Maltagliati tube pasta is a type of tubular pasta which is characterized by being short and wide with diagonally cut ends. This pasta shape is not immensely common, but you may be able to track it down at an Italian market or specialty store. If you have a pasta extruder at home, you can also try your hand at making maltagliati tube pasta, along with other tubular pasta shapes. This pasta can be used in most recipes which call for tubular or hollow pasta.
This pasta shares its name with a type of flat pasta which is cut into rough shapes. In both cases, maltagliati means “badly cut,” although maltagliati tube pasta is not as coarsely cut as the flat version. The name may be a reference to the wide angles of the cuts, or to the rough shape of the pasta, which is often wider than it is long. Maltagliati tube pasta is more sturdy than the flat pasta shape with the same name, making it suitable for a wider range of dishes.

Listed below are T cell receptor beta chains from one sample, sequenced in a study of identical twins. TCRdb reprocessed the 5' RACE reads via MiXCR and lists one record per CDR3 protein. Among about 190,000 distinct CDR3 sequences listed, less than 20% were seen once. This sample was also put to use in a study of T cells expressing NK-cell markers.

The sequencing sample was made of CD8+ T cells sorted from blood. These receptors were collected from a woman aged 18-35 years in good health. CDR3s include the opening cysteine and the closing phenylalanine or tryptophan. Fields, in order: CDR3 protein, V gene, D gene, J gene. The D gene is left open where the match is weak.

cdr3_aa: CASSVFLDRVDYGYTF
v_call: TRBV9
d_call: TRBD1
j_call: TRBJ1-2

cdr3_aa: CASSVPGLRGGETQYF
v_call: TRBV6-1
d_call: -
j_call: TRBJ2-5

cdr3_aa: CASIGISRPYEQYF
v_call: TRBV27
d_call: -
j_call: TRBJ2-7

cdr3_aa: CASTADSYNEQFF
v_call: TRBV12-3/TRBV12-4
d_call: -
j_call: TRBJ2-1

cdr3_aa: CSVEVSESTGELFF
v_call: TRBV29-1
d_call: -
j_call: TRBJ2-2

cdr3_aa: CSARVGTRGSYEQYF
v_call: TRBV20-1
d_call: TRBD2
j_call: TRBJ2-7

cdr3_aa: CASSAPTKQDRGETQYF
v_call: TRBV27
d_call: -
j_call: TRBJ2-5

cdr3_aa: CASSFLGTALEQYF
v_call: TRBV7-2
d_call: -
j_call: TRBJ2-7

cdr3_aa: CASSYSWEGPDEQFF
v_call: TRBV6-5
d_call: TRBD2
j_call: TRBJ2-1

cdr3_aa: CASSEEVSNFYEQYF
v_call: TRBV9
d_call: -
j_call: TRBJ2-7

The short, fat structure of this pasta can hold up to chunky or heavy sauces, and the ridges along the sides can help to hold thin or runny sauces. Maltagliati tube pasta also works well in baked pasta dishes, and it can be included in soups and cold pasta salads as well. Like other tube pastas, maltagliati tube pasta is sometimes a hit with younger eaters, and it can be served with mild sauces which appeal to more sensitive tastebuds.
Pasta companies which produce maltagliati tube pasta may offer it in a variety of flavors; spinach is a common variation. The best maltagliati tube pasta is probably the most basic, made with hard durum wheat. Durum wheat is an ideal wheat for pasta since the hardness allows shaped pasta to hold their shapes, even when they are cooked a little too long. In addition to keeping its shape, the pasta will also retain a chewy, resilient texture rather than turning mushy. This trait is extremely useful for baked pastas, which are cooked twice, and pastas thrown into soups, as a pasta in a soup can turn soft with reheating.
Cooking times for maltagliati pasta vary, depending on the thickness of the pasta. As a general rule, it is a good idea to test pasta several times while it cooks, and pour cold water on it after it drains to stop the cooking and prevent the pasta from sticking together.